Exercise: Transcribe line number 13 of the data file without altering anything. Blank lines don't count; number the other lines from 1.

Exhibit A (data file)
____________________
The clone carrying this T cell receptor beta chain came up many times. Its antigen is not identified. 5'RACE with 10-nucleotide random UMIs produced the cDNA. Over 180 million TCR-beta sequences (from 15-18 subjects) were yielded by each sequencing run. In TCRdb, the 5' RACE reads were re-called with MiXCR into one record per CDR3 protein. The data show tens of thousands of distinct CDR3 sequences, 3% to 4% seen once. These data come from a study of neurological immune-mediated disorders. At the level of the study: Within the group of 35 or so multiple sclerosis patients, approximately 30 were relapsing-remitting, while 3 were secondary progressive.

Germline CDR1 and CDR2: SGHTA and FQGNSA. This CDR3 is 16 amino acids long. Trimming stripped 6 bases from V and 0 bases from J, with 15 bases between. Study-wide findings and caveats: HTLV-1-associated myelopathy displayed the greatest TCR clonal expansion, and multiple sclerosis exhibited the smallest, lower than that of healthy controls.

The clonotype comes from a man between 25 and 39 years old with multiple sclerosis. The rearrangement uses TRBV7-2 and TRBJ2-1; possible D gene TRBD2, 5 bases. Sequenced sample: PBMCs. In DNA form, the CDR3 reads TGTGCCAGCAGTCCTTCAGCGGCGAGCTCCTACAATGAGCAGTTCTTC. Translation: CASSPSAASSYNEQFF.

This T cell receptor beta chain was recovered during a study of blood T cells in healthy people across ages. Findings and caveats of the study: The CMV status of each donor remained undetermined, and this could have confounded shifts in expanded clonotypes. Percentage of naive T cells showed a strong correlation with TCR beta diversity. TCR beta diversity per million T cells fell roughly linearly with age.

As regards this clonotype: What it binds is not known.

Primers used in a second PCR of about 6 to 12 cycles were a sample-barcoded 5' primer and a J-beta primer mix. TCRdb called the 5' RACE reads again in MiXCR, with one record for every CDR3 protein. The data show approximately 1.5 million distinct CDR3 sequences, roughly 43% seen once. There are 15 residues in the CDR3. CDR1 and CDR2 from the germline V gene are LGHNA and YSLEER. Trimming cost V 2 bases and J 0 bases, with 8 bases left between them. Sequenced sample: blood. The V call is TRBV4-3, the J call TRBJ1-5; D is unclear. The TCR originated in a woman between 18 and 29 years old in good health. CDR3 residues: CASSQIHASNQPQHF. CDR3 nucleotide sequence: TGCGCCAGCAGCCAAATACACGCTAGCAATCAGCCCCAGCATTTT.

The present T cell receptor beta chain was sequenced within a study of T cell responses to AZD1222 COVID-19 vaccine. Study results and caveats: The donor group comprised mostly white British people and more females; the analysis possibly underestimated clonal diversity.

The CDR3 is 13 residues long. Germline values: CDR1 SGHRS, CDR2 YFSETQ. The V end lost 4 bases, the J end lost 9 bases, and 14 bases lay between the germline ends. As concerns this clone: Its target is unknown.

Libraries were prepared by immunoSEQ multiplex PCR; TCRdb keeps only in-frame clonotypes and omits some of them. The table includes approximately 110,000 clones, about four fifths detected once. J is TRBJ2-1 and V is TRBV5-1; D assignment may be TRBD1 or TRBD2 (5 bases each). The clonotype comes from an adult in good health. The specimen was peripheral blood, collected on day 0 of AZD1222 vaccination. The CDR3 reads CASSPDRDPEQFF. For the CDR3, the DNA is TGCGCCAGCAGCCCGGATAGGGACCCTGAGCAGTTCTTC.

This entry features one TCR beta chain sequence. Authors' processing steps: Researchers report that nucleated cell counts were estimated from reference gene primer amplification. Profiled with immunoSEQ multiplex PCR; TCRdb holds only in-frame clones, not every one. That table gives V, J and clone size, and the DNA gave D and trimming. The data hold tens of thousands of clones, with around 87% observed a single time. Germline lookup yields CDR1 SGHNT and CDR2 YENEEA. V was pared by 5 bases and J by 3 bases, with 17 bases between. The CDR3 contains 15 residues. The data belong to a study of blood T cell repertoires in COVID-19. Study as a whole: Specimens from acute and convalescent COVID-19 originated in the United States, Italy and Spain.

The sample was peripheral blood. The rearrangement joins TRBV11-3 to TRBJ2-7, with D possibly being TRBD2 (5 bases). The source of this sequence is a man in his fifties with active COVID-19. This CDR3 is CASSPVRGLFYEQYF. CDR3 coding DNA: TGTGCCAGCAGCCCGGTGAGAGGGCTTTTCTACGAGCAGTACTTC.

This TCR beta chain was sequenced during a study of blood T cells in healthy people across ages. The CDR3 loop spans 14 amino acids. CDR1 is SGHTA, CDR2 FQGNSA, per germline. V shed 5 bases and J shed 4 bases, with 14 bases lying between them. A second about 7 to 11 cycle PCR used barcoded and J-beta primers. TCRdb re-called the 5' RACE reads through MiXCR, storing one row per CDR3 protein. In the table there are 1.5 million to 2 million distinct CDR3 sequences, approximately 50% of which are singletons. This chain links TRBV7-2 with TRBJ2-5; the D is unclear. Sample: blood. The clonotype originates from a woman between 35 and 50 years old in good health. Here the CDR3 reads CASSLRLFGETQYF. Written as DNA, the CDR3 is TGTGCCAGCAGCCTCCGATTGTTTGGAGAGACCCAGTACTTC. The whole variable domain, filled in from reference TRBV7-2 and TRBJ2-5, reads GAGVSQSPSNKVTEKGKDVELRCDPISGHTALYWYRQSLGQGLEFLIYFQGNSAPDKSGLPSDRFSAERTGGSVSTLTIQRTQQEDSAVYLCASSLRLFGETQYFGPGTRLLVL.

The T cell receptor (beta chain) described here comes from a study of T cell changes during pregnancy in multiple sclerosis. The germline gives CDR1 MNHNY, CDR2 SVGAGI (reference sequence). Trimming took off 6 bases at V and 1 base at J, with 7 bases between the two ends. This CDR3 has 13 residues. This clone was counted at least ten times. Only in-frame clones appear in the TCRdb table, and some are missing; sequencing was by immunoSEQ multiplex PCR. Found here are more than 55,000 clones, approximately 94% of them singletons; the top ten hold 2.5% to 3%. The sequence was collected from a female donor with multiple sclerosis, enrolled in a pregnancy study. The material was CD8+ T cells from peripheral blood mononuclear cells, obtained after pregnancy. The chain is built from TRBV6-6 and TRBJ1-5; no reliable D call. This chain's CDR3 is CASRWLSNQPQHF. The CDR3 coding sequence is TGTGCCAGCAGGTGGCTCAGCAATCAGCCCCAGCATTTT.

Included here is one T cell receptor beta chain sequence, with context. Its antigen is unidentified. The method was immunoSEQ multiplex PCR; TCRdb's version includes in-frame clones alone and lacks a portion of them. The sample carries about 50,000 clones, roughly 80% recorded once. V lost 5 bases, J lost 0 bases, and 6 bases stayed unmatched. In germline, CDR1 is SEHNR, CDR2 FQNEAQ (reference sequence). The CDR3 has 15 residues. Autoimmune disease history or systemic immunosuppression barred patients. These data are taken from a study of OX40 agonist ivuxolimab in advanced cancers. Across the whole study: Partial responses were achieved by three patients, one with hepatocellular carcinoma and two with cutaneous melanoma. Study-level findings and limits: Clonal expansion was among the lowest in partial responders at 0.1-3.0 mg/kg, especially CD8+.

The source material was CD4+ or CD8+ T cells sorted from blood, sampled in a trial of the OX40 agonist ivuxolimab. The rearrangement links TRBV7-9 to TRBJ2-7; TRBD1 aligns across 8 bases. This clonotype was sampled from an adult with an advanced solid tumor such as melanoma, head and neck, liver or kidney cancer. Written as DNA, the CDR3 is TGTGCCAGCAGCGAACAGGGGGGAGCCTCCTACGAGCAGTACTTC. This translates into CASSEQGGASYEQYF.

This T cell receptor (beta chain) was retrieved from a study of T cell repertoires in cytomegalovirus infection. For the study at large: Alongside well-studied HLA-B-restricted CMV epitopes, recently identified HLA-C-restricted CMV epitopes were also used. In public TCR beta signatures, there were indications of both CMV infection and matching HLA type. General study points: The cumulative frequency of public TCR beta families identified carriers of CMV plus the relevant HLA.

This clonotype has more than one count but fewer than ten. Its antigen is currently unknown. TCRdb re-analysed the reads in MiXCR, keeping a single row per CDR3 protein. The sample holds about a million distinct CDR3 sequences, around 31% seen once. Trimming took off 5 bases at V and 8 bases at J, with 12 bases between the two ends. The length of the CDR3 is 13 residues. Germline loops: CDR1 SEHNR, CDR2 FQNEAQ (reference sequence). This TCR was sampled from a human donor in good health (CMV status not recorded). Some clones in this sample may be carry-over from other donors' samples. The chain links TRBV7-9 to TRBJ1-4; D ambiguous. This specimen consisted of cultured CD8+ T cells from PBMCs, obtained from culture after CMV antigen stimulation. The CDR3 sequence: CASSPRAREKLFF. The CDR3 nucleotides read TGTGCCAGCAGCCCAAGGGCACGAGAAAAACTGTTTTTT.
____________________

The T cell receptor (beta chain) described here comes from a study of T cell changes during pregnancy in multiple sclerosis. The germline gives CDR1 MNHNY, CDR2 SVGAGI (reference sequence). Trimming took off 6 bases at V and 1 base at J, with 7 bases between the two ends. This CDR3 has 13 residues. This clone was counted at least ten times. Only in-frame clones appear in the TCRdb table, and some are missing; sequencing was by immunoSEQ multiplex PCR. Found here are more than 55,000 clones, approximately 94% of them singletons; the top ten hold 2.5% to 3%. The sequence was collected from a female donor with multiple sclerosis, enrolled in a pregnancy study. The material was CD8+ T cells from peripheral blood mononuclear cells, obtained after pregnancy. The chain is built from TRBV6-6 and TRBJ1-5; no reliable D call. This chain's CDR3 is CASRWLSNQPQHF. The CDR3 coding sequence is TGTGCCAGCAGGTGGCTCAGCAATCAGCCCCAGCATTTT.